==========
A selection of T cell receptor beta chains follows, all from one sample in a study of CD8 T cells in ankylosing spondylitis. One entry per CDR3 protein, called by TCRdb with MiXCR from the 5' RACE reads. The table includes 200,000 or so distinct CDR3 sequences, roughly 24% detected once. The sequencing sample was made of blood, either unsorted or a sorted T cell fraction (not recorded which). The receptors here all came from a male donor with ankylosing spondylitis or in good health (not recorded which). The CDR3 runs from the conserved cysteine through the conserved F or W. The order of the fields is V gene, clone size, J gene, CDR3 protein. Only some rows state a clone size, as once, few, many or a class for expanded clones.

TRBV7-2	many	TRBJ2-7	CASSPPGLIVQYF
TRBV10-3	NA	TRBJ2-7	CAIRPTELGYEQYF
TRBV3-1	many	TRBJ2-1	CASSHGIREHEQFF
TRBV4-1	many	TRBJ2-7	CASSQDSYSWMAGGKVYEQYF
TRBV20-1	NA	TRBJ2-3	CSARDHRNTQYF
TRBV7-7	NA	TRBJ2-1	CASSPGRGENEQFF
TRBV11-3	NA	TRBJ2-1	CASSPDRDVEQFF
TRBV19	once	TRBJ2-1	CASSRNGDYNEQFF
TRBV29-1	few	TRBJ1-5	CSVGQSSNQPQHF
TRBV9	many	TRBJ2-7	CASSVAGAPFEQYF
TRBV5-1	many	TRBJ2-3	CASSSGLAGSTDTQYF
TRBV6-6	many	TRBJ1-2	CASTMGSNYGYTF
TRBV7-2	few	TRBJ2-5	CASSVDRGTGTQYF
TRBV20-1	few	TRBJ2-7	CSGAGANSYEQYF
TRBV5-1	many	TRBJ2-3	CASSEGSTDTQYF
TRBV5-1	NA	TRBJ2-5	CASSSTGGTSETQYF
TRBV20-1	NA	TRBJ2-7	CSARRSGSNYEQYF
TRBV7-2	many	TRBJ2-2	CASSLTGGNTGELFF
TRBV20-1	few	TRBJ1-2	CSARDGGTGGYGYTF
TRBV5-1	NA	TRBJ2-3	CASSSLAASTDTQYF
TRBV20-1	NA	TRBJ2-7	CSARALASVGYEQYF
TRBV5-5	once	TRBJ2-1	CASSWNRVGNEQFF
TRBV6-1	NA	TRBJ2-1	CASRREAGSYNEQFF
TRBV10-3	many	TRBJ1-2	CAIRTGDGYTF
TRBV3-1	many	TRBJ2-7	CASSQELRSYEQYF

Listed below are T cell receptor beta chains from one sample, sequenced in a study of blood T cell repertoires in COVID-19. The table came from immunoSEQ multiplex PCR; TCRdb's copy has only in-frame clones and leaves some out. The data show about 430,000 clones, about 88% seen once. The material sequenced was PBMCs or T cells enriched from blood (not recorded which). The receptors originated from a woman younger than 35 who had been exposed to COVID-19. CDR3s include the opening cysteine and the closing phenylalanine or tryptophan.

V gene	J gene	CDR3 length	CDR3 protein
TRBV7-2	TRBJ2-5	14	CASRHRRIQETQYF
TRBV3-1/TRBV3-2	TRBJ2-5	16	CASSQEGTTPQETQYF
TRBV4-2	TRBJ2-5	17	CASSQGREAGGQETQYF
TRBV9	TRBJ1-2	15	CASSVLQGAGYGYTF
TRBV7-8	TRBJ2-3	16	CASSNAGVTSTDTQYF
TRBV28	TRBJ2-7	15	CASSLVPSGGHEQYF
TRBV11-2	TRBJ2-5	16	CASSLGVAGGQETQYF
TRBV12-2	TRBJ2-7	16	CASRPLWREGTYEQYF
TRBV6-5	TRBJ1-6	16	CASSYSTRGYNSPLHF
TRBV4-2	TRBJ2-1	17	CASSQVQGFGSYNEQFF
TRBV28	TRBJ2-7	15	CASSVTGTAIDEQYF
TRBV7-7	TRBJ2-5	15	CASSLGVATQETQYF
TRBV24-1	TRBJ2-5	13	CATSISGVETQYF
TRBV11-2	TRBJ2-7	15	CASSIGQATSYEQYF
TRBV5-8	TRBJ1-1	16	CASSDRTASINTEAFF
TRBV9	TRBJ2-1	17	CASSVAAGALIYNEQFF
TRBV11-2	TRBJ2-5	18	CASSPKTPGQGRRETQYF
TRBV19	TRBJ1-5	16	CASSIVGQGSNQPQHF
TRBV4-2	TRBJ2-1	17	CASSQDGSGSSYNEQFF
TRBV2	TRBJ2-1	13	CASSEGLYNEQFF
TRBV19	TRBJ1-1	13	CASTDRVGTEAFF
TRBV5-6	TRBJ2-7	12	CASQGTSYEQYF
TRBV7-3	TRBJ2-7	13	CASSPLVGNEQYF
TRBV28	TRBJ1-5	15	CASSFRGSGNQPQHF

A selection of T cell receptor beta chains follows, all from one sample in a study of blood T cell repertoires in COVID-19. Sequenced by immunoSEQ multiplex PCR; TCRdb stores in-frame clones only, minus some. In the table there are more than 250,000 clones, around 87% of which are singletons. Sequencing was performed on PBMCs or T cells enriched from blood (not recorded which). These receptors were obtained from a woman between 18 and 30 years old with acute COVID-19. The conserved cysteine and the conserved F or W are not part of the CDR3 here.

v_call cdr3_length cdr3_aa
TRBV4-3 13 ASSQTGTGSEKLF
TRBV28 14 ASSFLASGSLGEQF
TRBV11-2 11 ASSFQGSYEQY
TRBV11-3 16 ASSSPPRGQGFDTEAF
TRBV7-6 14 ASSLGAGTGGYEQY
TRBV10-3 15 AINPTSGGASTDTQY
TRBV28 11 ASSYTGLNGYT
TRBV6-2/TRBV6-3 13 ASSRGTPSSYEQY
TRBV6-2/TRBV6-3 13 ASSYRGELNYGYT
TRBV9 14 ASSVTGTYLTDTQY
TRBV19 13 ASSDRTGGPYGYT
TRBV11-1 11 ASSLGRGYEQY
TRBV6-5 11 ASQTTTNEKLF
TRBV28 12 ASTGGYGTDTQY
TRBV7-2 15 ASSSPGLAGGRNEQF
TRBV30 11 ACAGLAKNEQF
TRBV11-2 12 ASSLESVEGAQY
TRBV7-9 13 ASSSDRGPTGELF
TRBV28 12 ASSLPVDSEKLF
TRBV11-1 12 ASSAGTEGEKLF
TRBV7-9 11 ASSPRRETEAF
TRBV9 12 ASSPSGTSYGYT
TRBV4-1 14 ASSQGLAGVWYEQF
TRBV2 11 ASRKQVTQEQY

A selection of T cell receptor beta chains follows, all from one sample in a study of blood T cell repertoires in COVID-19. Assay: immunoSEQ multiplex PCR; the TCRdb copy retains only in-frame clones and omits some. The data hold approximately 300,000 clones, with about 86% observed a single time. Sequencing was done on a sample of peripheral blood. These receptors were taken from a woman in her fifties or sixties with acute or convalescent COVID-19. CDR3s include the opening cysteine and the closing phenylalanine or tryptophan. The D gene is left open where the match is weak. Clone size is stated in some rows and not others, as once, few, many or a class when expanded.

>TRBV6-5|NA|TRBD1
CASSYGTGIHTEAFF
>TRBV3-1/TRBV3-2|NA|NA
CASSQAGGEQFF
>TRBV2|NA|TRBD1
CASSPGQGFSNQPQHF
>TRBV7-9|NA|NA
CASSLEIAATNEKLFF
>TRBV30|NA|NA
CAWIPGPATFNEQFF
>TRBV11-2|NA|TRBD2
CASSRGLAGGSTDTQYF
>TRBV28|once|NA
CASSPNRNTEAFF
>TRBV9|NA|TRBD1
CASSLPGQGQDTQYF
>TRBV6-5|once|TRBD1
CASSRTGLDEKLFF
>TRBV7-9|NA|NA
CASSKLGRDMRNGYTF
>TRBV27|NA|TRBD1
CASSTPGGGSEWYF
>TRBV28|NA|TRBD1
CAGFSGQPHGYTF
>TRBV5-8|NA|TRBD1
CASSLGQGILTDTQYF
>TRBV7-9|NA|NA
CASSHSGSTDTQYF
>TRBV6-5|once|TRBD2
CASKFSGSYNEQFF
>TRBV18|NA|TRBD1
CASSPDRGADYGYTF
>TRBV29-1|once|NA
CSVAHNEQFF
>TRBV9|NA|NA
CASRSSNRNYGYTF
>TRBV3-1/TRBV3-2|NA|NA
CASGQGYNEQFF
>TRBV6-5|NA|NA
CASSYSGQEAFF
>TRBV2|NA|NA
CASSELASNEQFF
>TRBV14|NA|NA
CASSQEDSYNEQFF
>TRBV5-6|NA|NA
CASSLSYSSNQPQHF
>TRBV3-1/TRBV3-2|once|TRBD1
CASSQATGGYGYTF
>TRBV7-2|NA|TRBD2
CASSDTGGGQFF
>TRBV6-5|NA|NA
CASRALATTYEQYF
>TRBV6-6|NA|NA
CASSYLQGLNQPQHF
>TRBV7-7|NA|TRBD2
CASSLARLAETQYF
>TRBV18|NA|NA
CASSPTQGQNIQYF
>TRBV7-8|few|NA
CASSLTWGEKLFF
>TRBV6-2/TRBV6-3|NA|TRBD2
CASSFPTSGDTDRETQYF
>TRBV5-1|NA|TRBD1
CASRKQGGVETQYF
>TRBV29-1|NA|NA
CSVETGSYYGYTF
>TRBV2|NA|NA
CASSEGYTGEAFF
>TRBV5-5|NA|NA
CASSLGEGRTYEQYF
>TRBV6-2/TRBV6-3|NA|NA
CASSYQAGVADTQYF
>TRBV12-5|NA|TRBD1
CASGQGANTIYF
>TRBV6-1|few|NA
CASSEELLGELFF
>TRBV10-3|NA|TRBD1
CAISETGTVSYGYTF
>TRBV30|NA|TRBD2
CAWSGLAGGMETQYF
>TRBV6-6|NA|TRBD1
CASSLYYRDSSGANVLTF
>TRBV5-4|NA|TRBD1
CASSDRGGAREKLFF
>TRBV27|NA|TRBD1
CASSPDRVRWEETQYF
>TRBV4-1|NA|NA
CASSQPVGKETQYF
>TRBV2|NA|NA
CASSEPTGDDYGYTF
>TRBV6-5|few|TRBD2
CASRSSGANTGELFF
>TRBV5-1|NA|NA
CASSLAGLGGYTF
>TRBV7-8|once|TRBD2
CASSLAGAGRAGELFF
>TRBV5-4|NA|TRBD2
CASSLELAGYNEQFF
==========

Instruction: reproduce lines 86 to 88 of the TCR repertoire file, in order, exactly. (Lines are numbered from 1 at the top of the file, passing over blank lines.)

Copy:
>TRBV7-9|NA|NA
CASSLEIAATNEKLFF
>TRBV30|NA|NA